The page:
Response to Intervention (RtI)

  • What is RTI??

    Overview

    Response to Intervention (RtI) is the practice of providing high-quality instruction and interventions matched to student need, monitoring progress frequently to make decisions about changes in instruction or goals, and applying child's response data to important educational decisions.  RtI should be used for decisions about education, creating a well-integrated system of instruction/intervention guided by child outcome data. 

    Through the use of the RtI process, South Allegheny strives to make all children proficient.  The No Child Left Behind Act of 2001 (NCLB) mandates that all children make Adequate Yearly Progress (AYP), and the RtI process can be utilized to address the challenges and pitfalls of NCLB for improving outcomes for all students. 

     

    Core Principles of RtI

    • We can effectively teach all children
    • Intervene early and effectively
    • Use a 3-tier model of service delivery
    • Use research-based, scientifically validated intervention(s)/instruction to the extent available
    • Monitor student progress to inform instruction
    • Use data to make decisions
    • Use assessments for three different purposes: (1) screening applied to all children to identify those who are not making progress at expected rates; (2) diagnostics to determine what children can and cannot do in important academic domains; and (3) progress monitoring to determine if academic interventions are producing desired results

     

    RTI Model

    RtI Model: A Problem Solving Process

    Tier 1:

    Tier 1 is quality classroom instruction for all students.  In Tier 1, the classroom teacher will be providing all interventions.  Interventions can consist of double dosing reading, small group instruction, Read Naturally probes, math manipulatives, etc.  For instance, if students are experiencing difficulty with reading fluency and comprehension, then the teacher will use at least two classroom interventions to help excel that student's reading. 

     

    Tier 2:

    Tier 2 will consist of approximately 15% of the student population.  In Tier 2, the classroom teacher and intervention specialist such as Title staff will be providing supplemental instruction.  Interventions may be similar to Tier 1; however, the duration and frequency will now increase during Tier 2.  The supplemental instruction will be 3 days out of the 6 day cycle.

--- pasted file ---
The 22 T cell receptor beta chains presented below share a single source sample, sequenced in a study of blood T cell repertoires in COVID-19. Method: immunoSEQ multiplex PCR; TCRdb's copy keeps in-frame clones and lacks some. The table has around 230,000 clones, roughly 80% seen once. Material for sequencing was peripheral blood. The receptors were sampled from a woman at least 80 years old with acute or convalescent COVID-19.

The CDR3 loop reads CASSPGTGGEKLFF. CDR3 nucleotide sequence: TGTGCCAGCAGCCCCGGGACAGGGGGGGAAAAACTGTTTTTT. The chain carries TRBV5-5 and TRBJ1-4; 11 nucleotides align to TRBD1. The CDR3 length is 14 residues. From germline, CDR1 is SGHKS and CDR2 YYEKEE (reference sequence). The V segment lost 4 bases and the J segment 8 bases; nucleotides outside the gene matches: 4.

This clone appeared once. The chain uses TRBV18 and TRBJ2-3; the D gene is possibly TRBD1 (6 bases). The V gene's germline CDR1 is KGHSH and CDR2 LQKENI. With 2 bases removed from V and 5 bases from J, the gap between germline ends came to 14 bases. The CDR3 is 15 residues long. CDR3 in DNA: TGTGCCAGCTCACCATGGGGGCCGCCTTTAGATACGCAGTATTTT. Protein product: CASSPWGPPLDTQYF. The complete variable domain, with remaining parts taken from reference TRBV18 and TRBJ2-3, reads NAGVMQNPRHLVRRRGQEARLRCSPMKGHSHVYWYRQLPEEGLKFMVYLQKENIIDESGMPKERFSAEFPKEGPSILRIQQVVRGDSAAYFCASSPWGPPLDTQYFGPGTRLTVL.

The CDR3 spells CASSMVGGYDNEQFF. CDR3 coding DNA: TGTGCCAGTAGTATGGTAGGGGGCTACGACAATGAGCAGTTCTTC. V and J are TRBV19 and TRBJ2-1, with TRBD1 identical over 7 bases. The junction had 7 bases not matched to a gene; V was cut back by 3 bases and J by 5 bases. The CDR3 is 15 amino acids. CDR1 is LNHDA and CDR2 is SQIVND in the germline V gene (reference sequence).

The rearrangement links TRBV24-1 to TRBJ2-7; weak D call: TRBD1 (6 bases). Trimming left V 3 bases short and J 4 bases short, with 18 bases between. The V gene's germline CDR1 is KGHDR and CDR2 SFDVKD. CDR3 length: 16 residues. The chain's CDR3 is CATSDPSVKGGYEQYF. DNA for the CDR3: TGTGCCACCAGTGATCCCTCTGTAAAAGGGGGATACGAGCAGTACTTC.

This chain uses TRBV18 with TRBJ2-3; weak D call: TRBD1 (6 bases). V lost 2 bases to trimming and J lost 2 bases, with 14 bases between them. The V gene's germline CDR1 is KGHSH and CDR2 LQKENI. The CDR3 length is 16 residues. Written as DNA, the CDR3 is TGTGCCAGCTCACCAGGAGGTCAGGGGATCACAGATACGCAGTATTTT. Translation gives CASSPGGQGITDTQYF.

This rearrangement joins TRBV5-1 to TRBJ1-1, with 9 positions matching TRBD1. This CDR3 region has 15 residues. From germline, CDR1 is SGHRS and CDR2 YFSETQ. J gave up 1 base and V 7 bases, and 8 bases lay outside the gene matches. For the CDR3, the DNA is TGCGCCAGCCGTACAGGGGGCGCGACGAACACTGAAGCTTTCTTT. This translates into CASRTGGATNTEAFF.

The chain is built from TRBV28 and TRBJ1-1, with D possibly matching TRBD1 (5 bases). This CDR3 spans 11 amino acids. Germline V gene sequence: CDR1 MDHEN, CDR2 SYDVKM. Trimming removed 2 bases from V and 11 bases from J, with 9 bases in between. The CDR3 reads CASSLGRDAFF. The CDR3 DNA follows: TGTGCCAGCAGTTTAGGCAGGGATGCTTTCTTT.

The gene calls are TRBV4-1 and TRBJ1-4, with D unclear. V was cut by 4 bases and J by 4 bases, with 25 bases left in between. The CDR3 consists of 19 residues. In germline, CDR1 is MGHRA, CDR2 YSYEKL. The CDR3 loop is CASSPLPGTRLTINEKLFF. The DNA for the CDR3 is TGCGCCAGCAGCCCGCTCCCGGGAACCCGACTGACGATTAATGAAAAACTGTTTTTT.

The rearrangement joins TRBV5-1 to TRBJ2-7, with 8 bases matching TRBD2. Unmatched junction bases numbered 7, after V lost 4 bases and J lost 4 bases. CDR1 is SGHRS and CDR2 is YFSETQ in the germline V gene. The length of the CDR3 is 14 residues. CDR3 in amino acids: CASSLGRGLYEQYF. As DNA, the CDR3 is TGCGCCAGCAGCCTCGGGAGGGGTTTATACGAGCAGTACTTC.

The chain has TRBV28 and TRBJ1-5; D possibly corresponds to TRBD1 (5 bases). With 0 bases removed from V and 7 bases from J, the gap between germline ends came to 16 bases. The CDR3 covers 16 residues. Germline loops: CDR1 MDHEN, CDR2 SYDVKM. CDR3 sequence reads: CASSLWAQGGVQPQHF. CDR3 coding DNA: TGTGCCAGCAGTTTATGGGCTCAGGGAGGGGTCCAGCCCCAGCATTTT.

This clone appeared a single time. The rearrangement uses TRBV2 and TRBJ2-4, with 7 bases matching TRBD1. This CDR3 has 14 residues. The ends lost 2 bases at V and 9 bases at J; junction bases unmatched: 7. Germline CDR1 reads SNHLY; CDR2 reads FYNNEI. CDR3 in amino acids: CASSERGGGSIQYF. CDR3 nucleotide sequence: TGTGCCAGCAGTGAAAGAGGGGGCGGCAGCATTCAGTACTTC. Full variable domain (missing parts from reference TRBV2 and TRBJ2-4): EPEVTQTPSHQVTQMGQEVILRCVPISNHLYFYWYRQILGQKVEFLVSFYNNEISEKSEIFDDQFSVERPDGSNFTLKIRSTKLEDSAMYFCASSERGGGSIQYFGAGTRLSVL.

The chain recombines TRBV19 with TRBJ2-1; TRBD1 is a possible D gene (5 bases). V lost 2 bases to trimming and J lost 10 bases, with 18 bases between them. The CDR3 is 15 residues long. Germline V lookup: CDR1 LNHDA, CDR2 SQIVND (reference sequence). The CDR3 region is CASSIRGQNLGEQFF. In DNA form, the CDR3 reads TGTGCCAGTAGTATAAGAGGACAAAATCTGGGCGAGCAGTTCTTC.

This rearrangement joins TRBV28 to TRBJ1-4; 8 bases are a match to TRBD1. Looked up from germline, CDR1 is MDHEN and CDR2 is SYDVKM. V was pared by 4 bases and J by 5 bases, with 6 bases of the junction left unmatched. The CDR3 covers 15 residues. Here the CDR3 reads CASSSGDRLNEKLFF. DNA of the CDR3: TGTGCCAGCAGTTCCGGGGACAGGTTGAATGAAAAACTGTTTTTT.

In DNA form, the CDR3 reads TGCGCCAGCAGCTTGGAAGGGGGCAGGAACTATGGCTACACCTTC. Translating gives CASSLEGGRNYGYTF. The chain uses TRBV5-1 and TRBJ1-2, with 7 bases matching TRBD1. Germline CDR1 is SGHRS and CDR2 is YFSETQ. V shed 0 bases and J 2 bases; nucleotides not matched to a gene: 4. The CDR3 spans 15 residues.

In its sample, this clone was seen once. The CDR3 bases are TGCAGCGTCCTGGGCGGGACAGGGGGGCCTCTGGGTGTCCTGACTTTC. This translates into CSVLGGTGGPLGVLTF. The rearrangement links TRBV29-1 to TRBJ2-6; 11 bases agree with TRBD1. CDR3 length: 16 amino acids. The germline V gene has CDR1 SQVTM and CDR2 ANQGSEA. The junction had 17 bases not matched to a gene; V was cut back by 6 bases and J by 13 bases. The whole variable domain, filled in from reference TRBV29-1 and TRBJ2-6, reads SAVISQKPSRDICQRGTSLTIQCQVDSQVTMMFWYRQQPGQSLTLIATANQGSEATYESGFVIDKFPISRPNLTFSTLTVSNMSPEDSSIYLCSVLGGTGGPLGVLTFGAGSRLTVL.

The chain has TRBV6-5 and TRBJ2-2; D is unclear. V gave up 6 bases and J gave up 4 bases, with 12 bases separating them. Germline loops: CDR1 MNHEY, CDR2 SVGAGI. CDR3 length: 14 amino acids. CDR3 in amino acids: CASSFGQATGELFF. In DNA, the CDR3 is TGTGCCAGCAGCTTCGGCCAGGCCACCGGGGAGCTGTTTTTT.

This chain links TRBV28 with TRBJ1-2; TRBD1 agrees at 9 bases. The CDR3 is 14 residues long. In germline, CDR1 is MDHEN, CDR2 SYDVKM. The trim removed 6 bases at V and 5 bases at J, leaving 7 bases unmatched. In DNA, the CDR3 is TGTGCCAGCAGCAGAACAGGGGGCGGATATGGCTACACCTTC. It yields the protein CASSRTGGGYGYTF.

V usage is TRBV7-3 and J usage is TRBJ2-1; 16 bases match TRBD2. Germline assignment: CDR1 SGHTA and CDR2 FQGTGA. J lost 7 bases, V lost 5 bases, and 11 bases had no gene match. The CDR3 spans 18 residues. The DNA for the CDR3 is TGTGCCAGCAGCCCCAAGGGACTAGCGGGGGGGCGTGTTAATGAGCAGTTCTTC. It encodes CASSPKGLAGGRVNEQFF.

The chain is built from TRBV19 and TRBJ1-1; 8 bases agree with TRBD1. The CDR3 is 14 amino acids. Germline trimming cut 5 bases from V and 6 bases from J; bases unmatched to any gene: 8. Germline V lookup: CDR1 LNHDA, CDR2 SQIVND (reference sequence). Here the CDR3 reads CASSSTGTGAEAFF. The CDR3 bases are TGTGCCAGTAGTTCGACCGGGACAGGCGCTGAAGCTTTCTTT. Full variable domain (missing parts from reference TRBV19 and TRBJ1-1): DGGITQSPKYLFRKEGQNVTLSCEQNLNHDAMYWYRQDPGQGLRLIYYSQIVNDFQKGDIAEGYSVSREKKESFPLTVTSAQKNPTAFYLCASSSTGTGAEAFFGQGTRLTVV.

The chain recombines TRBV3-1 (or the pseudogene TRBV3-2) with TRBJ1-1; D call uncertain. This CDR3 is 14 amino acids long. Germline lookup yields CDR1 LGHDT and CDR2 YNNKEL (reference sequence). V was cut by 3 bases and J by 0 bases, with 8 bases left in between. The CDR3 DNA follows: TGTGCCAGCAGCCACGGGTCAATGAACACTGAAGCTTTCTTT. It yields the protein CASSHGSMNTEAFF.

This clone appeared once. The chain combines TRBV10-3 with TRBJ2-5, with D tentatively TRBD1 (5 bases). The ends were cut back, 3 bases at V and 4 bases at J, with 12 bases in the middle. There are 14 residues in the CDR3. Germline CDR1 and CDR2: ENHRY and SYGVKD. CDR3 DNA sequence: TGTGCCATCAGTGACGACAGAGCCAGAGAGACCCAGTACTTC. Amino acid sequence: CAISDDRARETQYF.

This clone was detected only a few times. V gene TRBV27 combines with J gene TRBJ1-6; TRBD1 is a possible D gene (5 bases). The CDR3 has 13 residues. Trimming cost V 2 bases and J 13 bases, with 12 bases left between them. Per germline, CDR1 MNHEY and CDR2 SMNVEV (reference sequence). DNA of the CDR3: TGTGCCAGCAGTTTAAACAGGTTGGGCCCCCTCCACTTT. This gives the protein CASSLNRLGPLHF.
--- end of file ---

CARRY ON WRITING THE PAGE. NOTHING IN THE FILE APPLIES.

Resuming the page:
Tier 3:

    Tier 3 will consist of approximately 5% of the student population.  In Tier 3, the classroom teacher and intervention specialist will be providing intensive instruction with the intervention programs.  Interventions may be similar to Tier 2; however the duration, ferquency, and intensity will now increase during Tier 3.  The intensive instruction will be 5 days out of the 6 day cycle. 

     

     

    Tier 1:

    1. Person responsible for interventions: Classroom Teacher                                                                 
    2. Progress Monitoring: Regularly scheduled Curriculum Based Assessments and Universal Screening such as DIBELS or Scantron

    Tier 2:

    1. Person responsible for interventions: Intervention Specialist --> RtI Teacher. 
    2. Progress Monitoring: Every other week
    3. Duration and frequency of intervention: 3 days out of 6 day cycle
    4. Teacher to Student Ratio: 1:10
    5. Location of Intervention: Pull Out

    Tier 3:

    1. Person responsible for interventions: Intervention Specialist --> RtI Teacher
    2. Progress Monitoring: Once a week
    3. Duration and frequency of intervention: 5 days out of 6 day cycle
    4. Teacher to Student Ratio: 1:5
    5. Location of Intervention: Pull Out

     

    RTI Myths and Facts

    Myths About RTI

     

    Myth #1:  The outcome and intent of RTI is identification.

    There are two goals of RTI.  The first is to deliver evidenced based interventions and instructions for all students.  The second is to use a student’s response to an intervention as a basis for determining further instructional needs.

     

    Myth #2:  Tier 3 is only special education.

    The last tier in the RTI model represents the most intense level of intervention, which may or may not include special education services. 

     

    Myth #3:  The main benefit of RTI is to identify those students who are not really learning disabled, but simply not achieving due to other reasons.

    The main benefit of RTI is prevention! Data collected during the RTI process can be used as one source of information, but identification is an end-product of RTI, not the primary purpose. 

     

    Myth #4:  The research on RTI is solely based on beginning reading/math skills.

    Most of the research on RTI focuses on beginning skills.  However, just as much research (if not more) has been produced on the use of a problem-solving model in treating behavioral problems in all ages.

     

    Myth #5:  RTI is short term.

    There is no formula for how long any intervention should last, especially if the student is making progress.